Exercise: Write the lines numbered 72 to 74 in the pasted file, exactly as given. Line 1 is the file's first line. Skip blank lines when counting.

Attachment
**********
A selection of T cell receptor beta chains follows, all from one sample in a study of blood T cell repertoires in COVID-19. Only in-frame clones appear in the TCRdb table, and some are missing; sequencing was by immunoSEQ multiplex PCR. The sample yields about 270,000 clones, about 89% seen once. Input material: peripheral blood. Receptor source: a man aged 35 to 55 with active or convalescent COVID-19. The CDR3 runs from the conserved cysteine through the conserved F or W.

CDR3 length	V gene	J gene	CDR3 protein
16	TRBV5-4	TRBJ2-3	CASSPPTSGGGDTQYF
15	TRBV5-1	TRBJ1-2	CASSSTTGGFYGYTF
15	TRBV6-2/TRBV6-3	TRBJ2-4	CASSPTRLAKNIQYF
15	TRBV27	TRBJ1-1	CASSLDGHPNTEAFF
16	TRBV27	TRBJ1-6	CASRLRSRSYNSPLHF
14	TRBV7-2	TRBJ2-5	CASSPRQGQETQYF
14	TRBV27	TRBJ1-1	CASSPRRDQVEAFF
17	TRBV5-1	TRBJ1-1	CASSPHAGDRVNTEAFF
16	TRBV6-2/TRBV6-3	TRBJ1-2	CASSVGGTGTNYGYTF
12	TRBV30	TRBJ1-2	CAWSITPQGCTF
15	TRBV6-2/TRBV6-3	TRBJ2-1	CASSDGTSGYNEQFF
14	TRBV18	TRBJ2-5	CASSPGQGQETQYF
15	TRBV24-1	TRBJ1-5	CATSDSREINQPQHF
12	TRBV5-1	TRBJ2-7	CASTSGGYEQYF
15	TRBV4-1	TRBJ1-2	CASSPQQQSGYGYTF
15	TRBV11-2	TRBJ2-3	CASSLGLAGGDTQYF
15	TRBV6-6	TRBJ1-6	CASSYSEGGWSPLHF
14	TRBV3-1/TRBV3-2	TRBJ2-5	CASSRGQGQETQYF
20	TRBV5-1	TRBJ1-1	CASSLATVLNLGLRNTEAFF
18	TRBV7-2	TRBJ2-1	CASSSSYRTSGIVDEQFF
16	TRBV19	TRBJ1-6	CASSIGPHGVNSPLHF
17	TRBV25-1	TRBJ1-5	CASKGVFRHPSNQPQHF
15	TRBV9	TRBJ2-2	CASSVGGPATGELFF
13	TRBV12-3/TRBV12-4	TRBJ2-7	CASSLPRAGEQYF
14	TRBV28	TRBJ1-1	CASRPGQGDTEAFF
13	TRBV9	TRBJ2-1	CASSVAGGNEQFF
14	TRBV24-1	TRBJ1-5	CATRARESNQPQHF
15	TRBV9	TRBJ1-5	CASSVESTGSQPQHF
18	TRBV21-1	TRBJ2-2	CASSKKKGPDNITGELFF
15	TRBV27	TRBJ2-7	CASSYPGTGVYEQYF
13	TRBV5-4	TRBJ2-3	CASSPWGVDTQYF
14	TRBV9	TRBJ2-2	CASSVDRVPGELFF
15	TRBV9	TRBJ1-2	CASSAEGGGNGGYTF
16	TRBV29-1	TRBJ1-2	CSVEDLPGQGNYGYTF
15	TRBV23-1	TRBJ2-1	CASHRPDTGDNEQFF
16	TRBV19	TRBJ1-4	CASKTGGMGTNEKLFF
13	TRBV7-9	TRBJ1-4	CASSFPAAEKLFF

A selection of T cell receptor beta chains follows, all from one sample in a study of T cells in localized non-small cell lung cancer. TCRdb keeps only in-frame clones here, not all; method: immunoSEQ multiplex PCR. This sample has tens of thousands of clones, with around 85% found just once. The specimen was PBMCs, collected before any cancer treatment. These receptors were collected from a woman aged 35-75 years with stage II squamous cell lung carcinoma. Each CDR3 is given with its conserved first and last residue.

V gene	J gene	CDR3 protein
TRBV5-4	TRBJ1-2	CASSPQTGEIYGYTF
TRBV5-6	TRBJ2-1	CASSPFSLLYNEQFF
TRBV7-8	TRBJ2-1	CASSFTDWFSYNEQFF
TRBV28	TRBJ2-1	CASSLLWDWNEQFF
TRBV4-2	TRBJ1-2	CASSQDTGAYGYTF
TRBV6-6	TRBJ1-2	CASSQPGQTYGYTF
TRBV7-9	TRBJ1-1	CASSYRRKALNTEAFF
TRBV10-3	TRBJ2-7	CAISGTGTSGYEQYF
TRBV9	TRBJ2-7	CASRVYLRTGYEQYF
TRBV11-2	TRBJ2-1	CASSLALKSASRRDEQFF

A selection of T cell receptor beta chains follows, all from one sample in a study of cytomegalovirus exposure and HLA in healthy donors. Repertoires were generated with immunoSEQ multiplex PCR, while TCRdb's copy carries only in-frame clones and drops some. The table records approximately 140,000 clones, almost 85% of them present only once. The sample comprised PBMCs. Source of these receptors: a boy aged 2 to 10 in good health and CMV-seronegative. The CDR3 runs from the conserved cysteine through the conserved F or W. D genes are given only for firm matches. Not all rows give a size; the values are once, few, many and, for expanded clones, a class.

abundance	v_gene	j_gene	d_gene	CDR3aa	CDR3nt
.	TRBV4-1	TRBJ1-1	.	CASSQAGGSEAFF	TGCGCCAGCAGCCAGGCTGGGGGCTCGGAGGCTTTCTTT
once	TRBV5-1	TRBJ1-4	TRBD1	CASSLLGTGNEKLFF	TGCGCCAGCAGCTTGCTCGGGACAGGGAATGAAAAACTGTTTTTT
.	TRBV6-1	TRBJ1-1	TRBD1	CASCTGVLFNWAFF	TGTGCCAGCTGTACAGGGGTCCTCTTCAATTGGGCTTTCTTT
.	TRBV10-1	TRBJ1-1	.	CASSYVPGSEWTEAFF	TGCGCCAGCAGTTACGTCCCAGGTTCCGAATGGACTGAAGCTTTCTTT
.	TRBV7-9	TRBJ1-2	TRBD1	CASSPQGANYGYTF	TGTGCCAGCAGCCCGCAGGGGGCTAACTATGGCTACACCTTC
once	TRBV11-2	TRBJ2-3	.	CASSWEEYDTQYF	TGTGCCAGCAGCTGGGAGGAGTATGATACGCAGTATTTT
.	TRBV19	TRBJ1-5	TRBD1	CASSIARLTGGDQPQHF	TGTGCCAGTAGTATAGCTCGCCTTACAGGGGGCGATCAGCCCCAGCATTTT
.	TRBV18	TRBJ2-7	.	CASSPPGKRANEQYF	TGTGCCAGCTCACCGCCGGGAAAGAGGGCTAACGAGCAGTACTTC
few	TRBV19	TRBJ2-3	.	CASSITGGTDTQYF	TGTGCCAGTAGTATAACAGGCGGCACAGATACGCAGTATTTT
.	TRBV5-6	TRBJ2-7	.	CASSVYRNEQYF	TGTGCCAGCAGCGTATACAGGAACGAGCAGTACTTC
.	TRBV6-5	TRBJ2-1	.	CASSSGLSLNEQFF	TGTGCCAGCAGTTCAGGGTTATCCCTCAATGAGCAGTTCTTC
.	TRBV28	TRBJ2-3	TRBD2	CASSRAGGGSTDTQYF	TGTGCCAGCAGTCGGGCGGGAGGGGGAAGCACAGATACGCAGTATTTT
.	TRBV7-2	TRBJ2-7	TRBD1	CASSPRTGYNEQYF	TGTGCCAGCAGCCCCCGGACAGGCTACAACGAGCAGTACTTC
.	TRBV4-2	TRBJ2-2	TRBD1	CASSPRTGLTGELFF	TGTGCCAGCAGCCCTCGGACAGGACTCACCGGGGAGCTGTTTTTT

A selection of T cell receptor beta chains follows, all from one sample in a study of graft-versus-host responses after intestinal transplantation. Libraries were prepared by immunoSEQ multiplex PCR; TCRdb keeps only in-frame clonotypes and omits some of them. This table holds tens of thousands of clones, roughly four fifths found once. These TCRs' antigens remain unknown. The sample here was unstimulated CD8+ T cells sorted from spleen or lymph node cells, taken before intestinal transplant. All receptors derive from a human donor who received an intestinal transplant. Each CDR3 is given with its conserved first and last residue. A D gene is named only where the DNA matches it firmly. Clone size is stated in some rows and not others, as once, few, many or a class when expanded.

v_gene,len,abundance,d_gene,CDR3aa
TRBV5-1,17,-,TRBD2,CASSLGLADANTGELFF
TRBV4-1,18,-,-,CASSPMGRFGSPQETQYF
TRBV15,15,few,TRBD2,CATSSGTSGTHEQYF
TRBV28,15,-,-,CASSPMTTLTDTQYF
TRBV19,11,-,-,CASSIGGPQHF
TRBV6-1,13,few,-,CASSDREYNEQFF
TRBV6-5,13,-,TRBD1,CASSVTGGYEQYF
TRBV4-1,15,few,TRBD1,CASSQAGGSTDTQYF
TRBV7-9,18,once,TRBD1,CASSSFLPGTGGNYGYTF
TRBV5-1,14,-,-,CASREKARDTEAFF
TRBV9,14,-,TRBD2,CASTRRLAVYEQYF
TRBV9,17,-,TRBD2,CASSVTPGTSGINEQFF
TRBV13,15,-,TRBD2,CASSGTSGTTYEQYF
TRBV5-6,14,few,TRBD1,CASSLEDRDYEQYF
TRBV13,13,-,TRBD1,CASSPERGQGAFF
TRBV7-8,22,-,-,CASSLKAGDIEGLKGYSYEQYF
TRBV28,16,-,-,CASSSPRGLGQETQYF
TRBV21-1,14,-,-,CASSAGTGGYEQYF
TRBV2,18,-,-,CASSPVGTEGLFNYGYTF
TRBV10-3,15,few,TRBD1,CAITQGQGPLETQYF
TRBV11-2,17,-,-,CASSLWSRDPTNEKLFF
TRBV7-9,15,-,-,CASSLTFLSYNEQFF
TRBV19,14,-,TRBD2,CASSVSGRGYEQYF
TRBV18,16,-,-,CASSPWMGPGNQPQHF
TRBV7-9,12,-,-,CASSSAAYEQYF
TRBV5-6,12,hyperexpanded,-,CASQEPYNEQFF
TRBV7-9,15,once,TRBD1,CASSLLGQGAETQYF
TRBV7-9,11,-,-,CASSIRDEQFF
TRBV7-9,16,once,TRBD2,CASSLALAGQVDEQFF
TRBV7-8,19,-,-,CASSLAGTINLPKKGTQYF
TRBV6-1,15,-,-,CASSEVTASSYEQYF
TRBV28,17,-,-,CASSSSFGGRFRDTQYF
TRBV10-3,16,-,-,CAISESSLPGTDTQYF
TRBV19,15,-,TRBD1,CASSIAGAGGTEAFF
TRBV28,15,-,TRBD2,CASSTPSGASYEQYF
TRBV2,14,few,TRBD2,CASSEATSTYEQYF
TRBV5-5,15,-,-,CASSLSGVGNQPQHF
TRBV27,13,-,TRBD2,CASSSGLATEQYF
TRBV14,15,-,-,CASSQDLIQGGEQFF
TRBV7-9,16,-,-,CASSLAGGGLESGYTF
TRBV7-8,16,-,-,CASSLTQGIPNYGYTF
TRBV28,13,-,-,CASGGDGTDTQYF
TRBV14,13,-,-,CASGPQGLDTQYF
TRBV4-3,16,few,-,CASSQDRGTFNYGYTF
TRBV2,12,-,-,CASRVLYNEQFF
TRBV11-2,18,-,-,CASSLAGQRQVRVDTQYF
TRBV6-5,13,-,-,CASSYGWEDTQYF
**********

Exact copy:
TRBV15,15,few,TRBD2,CATSSGTSGTHEQYF
TRBV28,15,-,-,CASSPMTTLTDTQYF
TRBV19,11,-,-,CASSIGGPQHF